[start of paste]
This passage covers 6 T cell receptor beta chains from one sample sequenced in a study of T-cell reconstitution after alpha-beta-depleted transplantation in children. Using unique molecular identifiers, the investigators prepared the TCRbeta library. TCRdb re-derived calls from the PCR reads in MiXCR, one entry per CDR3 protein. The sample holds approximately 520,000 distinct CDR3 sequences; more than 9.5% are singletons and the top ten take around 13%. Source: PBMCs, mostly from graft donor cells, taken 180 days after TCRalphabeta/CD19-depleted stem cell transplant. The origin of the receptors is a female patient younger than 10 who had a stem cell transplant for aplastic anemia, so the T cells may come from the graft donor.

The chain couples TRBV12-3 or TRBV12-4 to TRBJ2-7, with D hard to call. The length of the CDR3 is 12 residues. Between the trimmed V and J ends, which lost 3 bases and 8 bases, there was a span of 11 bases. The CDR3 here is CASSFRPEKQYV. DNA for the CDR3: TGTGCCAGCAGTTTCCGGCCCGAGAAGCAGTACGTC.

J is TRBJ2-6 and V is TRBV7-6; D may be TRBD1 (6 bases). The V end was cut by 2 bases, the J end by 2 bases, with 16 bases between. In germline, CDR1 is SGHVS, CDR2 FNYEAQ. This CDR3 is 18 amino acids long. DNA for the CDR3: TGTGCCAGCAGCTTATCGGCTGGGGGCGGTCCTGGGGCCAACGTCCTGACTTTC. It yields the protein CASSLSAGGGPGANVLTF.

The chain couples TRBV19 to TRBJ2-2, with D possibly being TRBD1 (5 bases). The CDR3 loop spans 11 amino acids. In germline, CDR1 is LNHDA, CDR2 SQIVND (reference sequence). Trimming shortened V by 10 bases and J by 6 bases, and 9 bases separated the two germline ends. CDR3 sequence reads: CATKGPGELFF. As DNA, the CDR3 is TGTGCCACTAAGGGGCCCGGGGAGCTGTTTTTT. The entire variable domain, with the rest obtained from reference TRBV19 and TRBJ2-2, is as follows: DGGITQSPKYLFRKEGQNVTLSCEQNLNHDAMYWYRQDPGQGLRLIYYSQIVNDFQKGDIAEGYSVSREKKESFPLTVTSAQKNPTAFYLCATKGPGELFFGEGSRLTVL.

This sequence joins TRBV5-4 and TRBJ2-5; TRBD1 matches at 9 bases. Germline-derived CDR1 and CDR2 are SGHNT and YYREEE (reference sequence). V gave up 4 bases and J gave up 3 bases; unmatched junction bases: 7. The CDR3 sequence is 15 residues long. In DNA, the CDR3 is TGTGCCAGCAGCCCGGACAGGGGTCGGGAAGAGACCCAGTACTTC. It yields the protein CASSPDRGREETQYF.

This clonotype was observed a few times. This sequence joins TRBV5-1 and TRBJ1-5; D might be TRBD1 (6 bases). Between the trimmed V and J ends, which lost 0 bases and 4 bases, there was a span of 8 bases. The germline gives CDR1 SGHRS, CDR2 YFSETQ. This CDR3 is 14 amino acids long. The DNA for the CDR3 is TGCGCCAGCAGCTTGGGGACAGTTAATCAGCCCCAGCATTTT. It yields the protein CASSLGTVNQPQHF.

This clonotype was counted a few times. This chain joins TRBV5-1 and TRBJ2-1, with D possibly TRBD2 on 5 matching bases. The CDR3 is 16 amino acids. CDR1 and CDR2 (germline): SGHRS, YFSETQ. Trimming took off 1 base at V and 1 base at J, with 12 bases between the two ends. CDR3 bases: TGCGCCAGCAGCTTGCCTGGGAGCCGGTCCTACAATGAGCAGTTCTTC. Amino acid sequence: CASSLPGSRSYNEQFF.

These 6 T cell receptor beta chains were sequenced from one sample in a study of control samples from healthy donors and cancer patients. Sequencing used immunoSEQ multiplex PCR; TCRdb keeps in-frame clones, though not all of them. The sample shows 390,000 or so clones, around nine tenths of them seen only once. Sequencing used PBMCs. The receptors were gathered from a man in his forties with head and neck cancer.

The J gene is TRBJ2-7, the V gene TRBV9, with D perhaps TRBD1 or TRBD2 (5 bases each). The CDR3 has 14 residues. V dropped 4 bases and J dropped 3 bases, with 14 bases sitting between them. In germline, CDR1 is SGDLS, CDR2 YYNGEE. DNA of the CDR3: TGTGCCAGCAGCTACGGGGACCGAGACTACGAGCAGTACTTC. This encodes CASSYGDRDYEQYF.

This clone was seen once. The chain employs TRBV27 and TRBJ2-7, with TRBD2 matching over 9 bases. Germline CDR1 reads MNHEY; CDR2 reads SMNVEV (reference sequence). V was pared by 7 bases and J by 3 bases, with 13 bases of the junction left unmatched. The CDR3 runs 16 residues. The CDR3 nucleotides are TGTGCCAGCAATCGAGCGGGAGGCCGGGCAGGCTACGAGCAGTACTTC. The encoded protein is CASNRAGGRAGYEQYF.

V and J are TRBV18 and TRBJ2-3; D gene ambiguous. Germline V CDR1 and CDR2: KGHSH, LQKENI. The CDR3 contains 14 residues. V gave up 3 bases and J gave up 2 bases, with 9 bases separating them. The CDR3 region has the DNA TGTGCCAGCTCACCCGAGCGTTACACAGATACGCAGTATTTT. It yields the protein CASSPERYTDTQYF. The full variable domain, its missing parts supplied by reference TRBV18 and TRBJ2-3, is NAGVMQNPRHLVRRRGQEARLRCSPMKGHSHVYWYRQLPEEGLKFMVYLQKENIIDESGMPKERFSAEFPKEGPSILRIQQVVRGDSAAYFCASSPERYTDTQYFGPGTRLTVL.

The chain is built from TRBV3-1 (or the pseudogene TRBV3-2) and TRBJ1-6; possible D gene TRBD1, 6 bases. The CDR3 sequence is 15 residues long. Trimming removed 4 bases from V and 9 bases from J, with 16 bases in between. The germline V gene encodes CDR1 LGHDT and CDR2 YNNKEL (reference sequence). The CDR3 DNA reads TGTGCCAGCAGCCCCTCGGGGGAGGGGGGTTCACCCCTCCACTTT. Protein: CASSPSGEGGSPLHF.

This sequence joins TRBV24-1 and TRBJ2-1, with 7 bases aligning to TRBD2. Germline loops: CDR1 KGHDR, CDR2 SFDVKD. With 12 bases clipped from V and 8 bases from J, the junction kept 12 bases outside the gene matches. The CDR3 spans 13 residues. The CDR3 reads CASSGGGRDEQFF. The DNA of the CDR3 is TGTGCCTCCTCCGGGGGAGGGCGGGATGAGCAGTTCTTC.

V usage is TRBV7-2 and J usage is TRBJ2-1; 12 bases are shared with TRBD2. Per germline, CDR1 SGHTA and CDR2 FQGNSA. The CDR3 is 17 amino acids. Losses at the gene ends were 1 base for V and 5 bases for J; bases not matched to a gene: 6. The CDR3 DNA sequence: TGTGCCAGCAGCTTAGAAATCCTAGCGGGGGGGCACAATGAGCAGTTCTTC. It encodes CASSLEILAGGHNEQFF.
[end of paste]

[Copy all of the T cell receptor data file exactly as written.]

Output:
This passage covers 6 T cell receptor beta chains from one sample sequenced in a study of T-cell reconstitution after alpha-beta-depleted transplantation in children. Using unique molecular identifiers, the investigators prepared the TCRbeta library. TCRdb re-derived calls from the PCR reads in MiXCR, one entry per CDR3 protein. The sample holds approximately 520,000 distinct CDR3 sequences; more than 9.5% are singletons and the top ten take around 13%. Source: PBMCs, mostly from graft donor cells, taken 180 days after TCRalphabeta/CD19-depleted stem cell transplant. The origin of the receptors is a female patient younger than 10 who had a stem cell transplant for aplastic anemia, so the T cells may come from the graft donor.

The chain couples TRBV12-3 or TRBV12-4 to TRBJ2-7, with D hard to call. The length of the CDR3 is 12 residues. Between the trimmed V and J ends, which lost 3 bases and 8 bases, there was a span of 11 bases. The CDR3 here is CASSFRPEKQYV. DNA for the CDR3: TGTGCCAGCAGTTTCCGGCCCGAGAAGCAGTACGTC.

J is TRBJ2-6 and V is TRBV7-6; D may be TRBD1 (6 bases). The V end was cut by 2 bases, the J end by 2 bases, with 16 bases between. In germline, CDR1 is SGHVS, CDR2 FNYEAQ. This CDR3 is 18 amino acids long. DNA for the CDR3: TGTGCCAGCAGCTTATCGGCTGGGGGCGGTCCTGGGGCCAACGTCCTGACTTTC. It yields the protein CASSLSAGGGPGANVLTF.

The chain couples TRBV19 to TRBJ2-2, with D possibly being TRBD1 (5 bases). The CDR3 loop spans 11 amino acids. In germline, CDR1 is LNHDA, CDR2 SQIVND (reference sequence). Trimming shortened V by 10 bases and J by 6 bases, and 9 bases separated the two germline ends. CDR3 sequence reads: CATKGPGELFF. As DNA, the CDR3 is TGTGCCACTAAGGGGCCCGGGGAGCTGTTTTTT. The entire variable domain, with the rest obtained from reference TRBV19 and TRBJ2-2, is as follows: DGGITQSPKYLFRKEGQNVTLSCEQNLNHDAMYWYRQDPGQGLRLIYYSQIVNDFQKGDIAEGYSVSREKKESFPLTVTSAQKNPTAFYLCATKGPGELFFGEGSRLTVL.

This sequence joins TRBV5-4 and TRBJ2-5; TRBD1 matches at 9 bases. Germline-derived CDR1 and CDR2 are SGHNT and YYREEE (reference sequence). V gave up 4 bases and J gave up 3 bases; unmatched junction bases: 7. The CDR3 sequence is 15 residues long. In DNA, the CDR3 is TGTGCCAGCAGCCCGGACAGGGGTCGGGAAGAGACCCAGTACTTC. It yields the protein CASSPDRGREETQYF.

This clonotype was observed a few times. This sequence joins TRBV5-1 and TRBJ1-5; D might be TRBD1 (6 bases). Between the trimmed V and J ends, which lost 0 bases and 4 bases, there was a span of 8 bases. The germline gives CDR1 SGHRS, CDR2 YFSETQ. This CDR3 is 14 amino acids long. The DNA for the CDR3 is TGCGCCAGCAGCTTGGGGACAGTTAATCAGCCCCAGCATTTT. It yields the protein CASSLGTVNQPQHF.

This clonotype was counted a few times. This chain joins TRBV5-1 and TRBJ2-1, with D possibly TRBD2 on 5 matching bases. The CDR3 is 16 amino acids. CDR1 and CDR2 (germline): SGHRS, YFSETQ. Trimming took off 1 base at V and 1 base at J, with 12 bases between the two ends. CDR3 bases: TGCGCCAGCAGCTTGCCTGGGAGCCGGTCCTACAATGAGCAGTTCTTC. Amino acid sequence: CASSLPGSRSYNEQFF.

These 6 T cell receptor beta chains were sequenced from one sample in a study of control samples from healthy donors and cancer patients. Sequencing used immunoSEQ multiplex PCR; TCRdb keeps in-frame clones, though not all of them. The sample shows 390,000 or so clones, around nine tenths of them seen only once. Sequencing used PBMCs. The receptors were gathered from a man in his forties with head and neck cancer.

The J gene is TRBJ2-7, the V gene TRBV9, with D perhaps TRBD1 or TRBD2 (5 bases each). The CDR3 has 14 residues. V dropped 4 bases and J dropped 3 bases, with 14 bases sitting between them. In germline, CDR1 is SGDLS, CDR2 YYNGEE. DNA of the CDR3: TGTGCCAGCAGCTACGGGGACCGAGACTACGAGCAGTACTTC. This encodes CASSYGDRDYEQYF.

This clone was seen once. The chain employs TRBV27 and TRBJ2-7, with TRBD2 matching over 9 bases. Germline CDR1 reads MNHEY; CDR2 reads SMNVEV (reference sequence). V was pared by 7 bases and J by 3 bases, with 13 bases of the junction left unmatched. The CDR3 runs 16 residues. The CDR3 nucleotides are TGTGCCAGCAATCGAGCGGGAGGCCGGGCAGGCTACGAGCAGTACTTC. The encoded protein is CASNRAGGRAGYEQYF.

V and J are TRBV18 and TRBJ2-3; D gene ambiguous. Germline V CDR1 and CDR2: KGHSH, LQKENI. The CDR3 contains 14 residues. V gave up 3 bases and J gave up 2 bases, with 9 bases separating them. The CDR3 region has the DNA TGTGCCAGCTCACCCGAGCGTTACACAGATACGCAGTATTTT. It yields the protein CASSPERYTDTQYF. The full variable domain, its missing parts supplied by reference TRBV18 and TRBJ2-3, is NAGVMQNPRHLVRRRGQEARLRCSPMKGHSHVYWYRQLPEEGLKFMVYLQKENIIDESGMPKERFSAEFPKEGPSILRIQQVVRGDSAAYFCASSPERYTDTQYFGPGTRLTVL.

The chain is built from TRBV3-1 (or the pseudogene TRBV3-2) and TRBJ1-6; possible D gene TRBD1, 6 bases. The CDR3 sequence is 15 residues long. Trimming removed 4 bases from V and 9 bases from J, with 16 bases in between. The germline V gene encodes CDR1 LGHDT and CDR2 YNNKEL (reference sequence). The CDR3 DNA reads TGTGCCAGCAGCCCCTCGGGGGAGGGGGGTTCACCCCTCCACTTT. Protein: CASSPSGEGGSPLHF.

This sequence joins TRBV24-1 and TRBJ2-1, with 7 bases aligning to TRBD2. Germline loops: CDR1 KGHDR, CDR2 SFDVKD. With 12 bases clipped from V and 8 bases from J, the junction kept 12 bases outside the gene matches. The CDR3 spans 13 residues. The CDR3 reads CASSGGGRDEQFF. The DNA of the CDR3 is TGTGCCTCCTCCGGGGGAGGGCGGGATGAGCAGTTCTTC.

V usage is TRBV7-2 and J usage is TRBJ2-1; 12 bases are shared with TRBD2. Per germline, CDR1 SGHTA and CDR2 FQGNSA. The CDR3 is 17 amino acids. Losses at the gene ends were 1 base for V and 5 bases for J; bases not matched to a gene: 6. The CDR3 DNA sequence: TGTGCCAGCAGCTTAGAAATCCTAGCGGGGGGGCACAATGAGCAGTTCTTC. It encodes CASSLEILAGGHNEQFF.